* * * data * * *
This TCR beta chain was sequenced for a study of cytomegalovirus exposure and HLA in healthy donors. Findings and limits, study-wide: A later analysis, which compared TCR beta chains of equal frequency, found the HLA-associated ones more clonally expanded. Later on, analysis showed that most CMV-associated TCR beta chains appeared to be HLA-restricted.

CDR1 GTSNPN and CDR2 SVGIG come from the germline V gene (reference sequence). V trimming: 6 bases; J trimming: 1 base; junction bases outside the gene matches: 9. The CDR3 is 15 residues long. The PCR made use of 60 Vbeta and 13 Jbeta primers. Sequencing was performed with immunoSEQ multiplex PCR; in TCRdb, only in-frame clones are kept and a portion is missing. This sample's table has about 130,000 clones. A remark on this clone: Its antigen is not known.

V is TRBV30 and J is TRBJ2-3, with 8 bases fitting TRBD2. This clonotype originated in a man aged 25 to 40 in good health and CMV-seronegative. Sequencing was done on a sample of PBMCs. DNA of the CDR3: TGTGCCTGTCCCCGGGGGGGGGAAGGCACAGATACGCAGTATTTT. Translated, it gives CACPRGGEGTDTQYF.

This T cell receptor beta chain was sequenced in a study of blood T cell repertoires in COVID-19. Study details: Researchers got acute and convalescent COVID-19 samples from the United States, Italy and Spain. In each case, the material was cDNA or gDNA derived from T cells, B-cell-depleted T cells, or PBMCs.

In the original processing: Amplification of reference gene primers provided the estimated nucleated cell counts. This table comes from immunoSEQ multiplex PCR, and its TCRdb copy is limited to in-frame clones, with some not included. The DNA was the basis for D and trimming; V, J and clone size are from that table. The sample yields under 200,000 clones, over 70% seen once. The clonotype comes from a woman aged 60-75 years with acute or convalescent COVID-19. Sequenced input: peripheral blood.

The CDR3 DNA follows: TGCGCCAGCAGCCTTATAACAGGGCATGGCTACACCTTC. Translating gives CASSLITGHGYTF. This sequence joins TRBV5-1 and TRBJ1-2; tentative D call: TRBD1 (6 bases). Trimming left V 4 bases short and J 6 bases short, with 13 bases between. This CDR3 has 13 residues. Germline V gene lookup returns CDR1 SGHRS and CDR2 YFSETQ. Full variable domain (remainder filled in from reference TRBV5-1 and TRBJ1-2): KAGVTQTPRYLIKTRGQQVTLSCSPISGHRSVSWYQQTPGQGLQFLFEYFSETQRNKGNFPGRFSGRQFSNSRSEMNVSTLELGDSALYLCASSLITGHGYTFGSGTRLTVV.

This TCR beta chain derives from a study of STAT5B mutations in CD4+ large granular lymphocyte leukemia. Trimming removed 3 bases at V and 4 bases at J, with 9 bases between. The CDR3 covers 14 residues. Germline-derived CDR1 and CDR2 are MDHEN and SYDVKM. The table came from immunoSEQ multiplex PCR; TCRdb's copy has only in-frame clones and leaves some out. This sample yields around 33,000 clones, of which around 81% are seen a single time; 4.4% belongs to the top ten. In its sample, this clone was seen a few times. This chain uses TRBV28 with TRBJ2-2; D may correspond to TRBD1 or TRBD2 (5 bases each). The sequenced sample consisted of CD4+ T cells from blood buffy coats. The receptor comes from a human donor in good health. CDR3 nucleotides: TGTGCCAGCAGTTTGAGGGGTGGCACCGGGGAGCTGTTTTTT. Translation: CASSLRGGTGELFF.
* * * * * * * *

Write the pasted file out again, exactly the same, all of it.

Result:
This TCR beta chain was sequenced for a study of cytomegalovirus exposure and HLA in healthy donors. Findings and limits, study-wide: A later analysis, which compared TCR beta chains of equal frequency, found the HLA-associated ones more clonally expanded. Later on, analysis showed that most CMV-associated TCR beta chains appeared to be HLA-restricted.

CDR1 GTSNPN and CDR2 SVGIG come from the germline V gene (reference sequence). V trimming: 6 bases; J trimming: 1 base; junction bases outside the gene matches: 9. The CDR3 is 15 residues long. The PCR made use of 60 Vbeta and 13 Jbeta primers. Sequencing was performed with immunoSEQ multiplex PCR; in TCRdb, only in-frame clones are kept and a portion is missing. This sample's table has about 130,000 clones. A remark on this clone: Its antigen is not known.

V is TRBV30 and J is TRBJ2-3, with 8 bases fitting TRBD2. This clonotype originated in a man aged 25 to 40 in good health and CMV-seronegative. Sequencing was done on a sample of PBMCs. DNA of the CDR3: TGTGCCTGTCCCCGGGGGGGGGAAGGCACAGATACGCAGTATTTT. Translated, it gives CACPRGGEGTDTQYF.

This T cell receptor beta chain was sequenced in a study of blood T cell repertoires in COVID-19. Study details: Researchers got acute and convalescent COVID-19 samples from the United States, Italy and Spain. In each case, the material was cDNA or gDNA derived from T cells, B-cell-depleted T cells, or PBMCs.

In the original processing: Amplification of reference gene primers provided the estimated nucleated cell counts. This table comes from immunoSEQ multiplex PCR, and its TCRdb copy is limited to in-frame clones, with some not included. The DNA was the basis for D and trimming; V, J and clone size are from that table. The sample yields under 200,000 clones, over 70% seen once. The clonotype comes from a woman aged 60-75 years with acute or convalescent COVID-19. Sequenced input: peripheral blood.

The CDR3 DNA follows: TGCGCCAGCAGCCTTATAACAGGGCATGGCTACACCTTC. Translating gives CASSLITGHGYTF. This sequence joins TRBV5-1 and TRBJ1-2; tentative D call: TRBD1 (6 bases). Trimming left V 4 bases short and J 6 bases short, with 13 bases between. This CDR3 has 13 residues. Germline V gene lookup returns CDR1 SGHRS and CDR2 YFSETQ. Full variable domain (remainder filled in from reference TRBV5-1 and TRBJ1-2): KAGVTQTPRYLIKTRGQQVTLSCSPISGHRSVSWYQQTPGQGLQFLFEYFSETQRNKGNFPGRFSGRQFSNSRSEMNVSTLELGDSALYLCASSLITGHGYTFGSGTRLTVV.

This TCR beta chain derives from a study of STAT5B mutations in CD4+ large granular lymphocyte leukemia. Trimming removed 3 bases at V and 4 bases at J, with 9 bases between. The CDR3 covers 14 residues. Germline-derived CDR1 and CDR2 are MDHEN and SYDVKM. The table came from immunoSEQ multiplex PCR; TCRdb's copy has only in-frame clones and leaves some out. This sample yields around 33,000 clones, of which around 81% are seen a single time; 4.4% belongs to the top ten. In its sample, this clone was seen a few times. This chain uses TRBV28 with TRBJ2-2; D may correspond to TRBD1 or TRBD2 (5 bases each). The sequenced sample consisted of CD4+ T cells from blood buffy coats. The receptor comes from a human donor in good health. CDR3 nucleotides: TGTGCCAGCAGTTTGAGGGGTGGCACCGGGGAGCTGTTTTTT. Translation: CASSLRGGTGELFF.